The co-chairmen of two legislative committees say they don’t think the 145-mile transmission line proposed by CMP would benefit Maine.
By Ray Routhier, Staff Writer
Portland Press Herald news story
The bipartisan leaders of two legislative committees who disapprove of a proposed 145-mile power transmission line through western Maine sent a letter to regulators in Massachusetts on Friday expressing their objections.
The Democratic and Republican chairmen of the Legislature’s Energy, Utilities and Technology Committee and the Environment and Natural Resources Committee oppose a $950 million Central Maine Power proposal to bring hydroelectric power from Quebec to markets in Massachusetts, which is trying to use more renewable power sources. Supporters have hailed the new transmission line as a way to bring more renewable energy into the New England market.
Rep. Ralph Tucker: “We need to let them know there is significant and growing opposition.”
In their letter to the Massachusetts Department of Public Utilities, the four lawmakers said they opposed the current plan because they don’t believe it will reduce greenhouse gas emissions as supporters claim, that it may result in lost jobs and taxes in Maine if existing power plants are forced to close, and does not offer “meaningful benefits” to the people of Maine.
While the Legislature has no direct power over the project, the legislators who wrote the letter head the committees that oversee the confirmation of members of the Public Utilities Commission, one of the state agencies whose approval the project needs. Legislators may become involved at some point if there is evidence that the administration of Gov. Paul LePage has pressured the PUC and other state permitting agencies into approving the project, said Rep. Ralph Tucker, D-Brunswick, House chairman of the Environment and Natural Resources Committee.
LePage’s energy director, Steve McGrath, has said that LePage would “push this right through” the permitting process in Maine.
Opponents file arguments with state to scuttle or reshape CMP plan for 145-mile power line
“The reason the letter was sent to Massachusetts is because the Mass authorities DO have some influence over the project,” Tucker wrote in an email to the Portland Press Herald on Friday. “We need to let them know there is significant and growing opposition.”
The three other letter writers were Sen. Tom Saviello, R-Wilton, Senate chairman of the Environment and Natural Resources Committee, and Rep. Seth Berry, D-Bowdoinham, and Sen. David Woodsome, R-North Waterboro, who co-chair the Energy, Utilities and Technology Committee.
Rep. Seth Berry: “Does Massachusetts really expect Maine to be a cheap extension cord for their power?”
CMP was selected in late March to negotiate with three Massachusetts utilities on power purchase agreements, a necessary step before a contract can be awarded. CMP has begun applying for the needed permits to build a transmission line that would stretch from Beattie Township on the Canadian border to Lewiston, where electricity would then join the grid and help provide electricity to customers in Massachusetts. The electricity being brought from Canada would be purchased by customers in Massachusetts.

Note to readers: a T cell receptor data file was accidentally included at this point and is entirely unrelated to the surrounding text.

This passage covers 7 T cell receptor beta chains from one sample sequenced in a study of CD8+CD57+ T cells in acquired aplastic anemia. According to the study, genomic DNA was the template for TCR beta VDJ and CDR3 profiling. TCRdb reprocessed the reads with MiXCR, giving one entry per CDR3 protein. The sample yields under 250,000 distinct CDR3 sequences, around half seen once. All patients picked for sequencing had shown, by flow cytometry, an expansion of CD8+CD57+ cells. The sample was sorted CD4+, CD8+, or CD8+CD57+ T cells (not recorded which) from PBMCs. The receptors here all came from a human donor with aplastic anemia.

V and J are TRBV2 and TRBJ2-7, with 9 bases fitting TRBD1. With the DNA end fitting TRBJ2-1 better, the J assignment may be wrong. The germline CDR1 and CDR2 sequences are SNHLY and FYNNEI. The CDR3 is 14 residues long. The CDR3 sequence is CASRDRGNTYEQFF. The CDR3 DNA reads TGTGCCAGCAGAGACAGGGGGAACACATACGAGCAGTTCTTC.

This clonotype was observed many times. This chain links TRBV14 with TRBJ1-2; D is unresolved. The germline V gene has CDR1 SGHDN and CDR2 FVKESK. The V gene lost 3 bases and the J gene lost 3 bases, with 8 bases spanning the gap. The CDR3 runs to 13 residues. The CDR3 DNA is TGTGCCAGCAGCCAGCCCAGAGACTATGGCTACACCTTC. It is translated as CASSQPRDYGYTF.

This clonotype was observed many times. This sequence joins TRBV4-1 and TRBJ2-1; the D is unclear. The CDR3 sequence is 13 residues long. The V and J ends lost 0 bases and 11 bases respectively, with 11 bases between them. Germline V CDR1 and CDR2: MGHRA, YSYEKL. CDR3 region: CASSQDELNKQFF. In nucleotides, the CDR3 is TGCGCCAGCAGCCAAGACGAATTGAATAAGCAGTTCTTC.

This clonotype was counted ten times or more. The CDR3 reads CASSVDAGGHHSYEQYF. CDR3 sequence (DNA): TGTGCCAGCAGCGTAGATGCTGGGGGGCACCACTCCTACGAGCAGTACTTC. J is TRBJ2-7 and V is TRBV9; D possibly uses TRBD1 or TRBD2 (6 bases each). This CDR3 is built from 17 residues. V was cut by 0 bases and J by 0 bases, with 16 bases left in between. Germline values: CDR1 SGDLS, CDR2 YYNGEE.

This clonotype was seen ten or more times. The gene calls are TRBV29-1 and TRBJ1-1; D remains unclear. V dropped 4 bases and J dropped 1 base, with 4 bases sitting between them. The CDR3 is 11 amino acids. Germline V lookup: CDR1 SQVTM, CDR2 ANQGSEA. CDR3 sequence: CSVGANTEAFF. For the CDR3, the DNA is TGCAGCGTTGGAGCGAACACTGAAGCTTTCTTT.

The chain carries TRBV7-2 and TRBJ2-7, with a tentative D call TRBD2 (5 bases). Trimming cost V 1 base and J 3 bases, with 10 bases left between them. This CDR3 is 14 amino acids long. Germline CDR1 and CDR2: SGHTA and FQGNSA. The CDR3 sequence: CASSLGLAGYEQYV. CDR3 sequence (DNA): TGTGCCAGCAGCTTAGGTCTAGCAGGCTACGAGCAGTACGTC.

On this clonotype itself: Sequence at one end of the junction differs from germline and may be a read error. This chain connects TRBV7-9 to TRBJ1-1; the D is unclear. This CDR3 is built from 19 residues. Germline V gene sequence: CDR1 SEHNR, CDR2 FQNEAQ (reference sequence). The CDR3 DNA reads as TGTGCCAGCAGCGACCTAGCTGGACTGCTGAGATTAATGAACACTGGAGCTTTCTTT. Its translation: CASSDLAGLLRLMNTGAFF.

Berry said Friday he wants Maine to get a “better deal” from the project, including less of an impact on Maine’s western mountains and on tourism there. He also worries that bringing electricity to New England from a renewable energy source in Canada may create less demand for renewable energy projects in Maine, including solar and wind.
“Our question is: Does Massachusetts really expect Maine to be a cheap extension cord for their power?” said Berry.
But John Carroll, a spokesman for CMP parent company Avangrid, said Friday that as more states develop policies to seek and buy power from renewable sources, the market for all renewable energy will grow.
“By adding this (power from Canada) it’s adding incentive for other (companies) to develop renewables for the New England market,” said Carroll.
Carroll said his company disputes the legislators’ assertion that the project would have no benefit for Maine and its residents. He said construction of the line would create an average of 1,700 construction jobs at any one time – and as many as 3,500. He said the project would bring in $18 million a year in property taxes for 20 years, for a total of $360 million. CMP has also said the Hydro-Quebec line would lower electricity costs in New England, saving Maine customers an estimated $40 million a year for 20 years.
The Massachusetts DPU would have to approve the contracts between the Massachusetts utilities, CMP and Hydro-Quebec. In Maine, construction of the transmission line would need approvals from the PUC, the Department of Environmental Protection and the Maine Land Use Planning Commission, as well as federal permits. Carroll said the state permitting process may be completed by the end of this year, and the federal permits will likely be obtained in 2019.
Berry said he and the other letter writers don’t necessarily want to stop the project completely. But they do want the current plan changed significantly if it is to go forward.
“We believe that Massachusetts and Maine can come up with alternatives to (the transmission line) that would result in greater economic benefits, fewer harmful impacts, and real reductions in greenhouse gas emissions. Such alternatives would benefit both Massachusetts and Maine,” the letter concludes.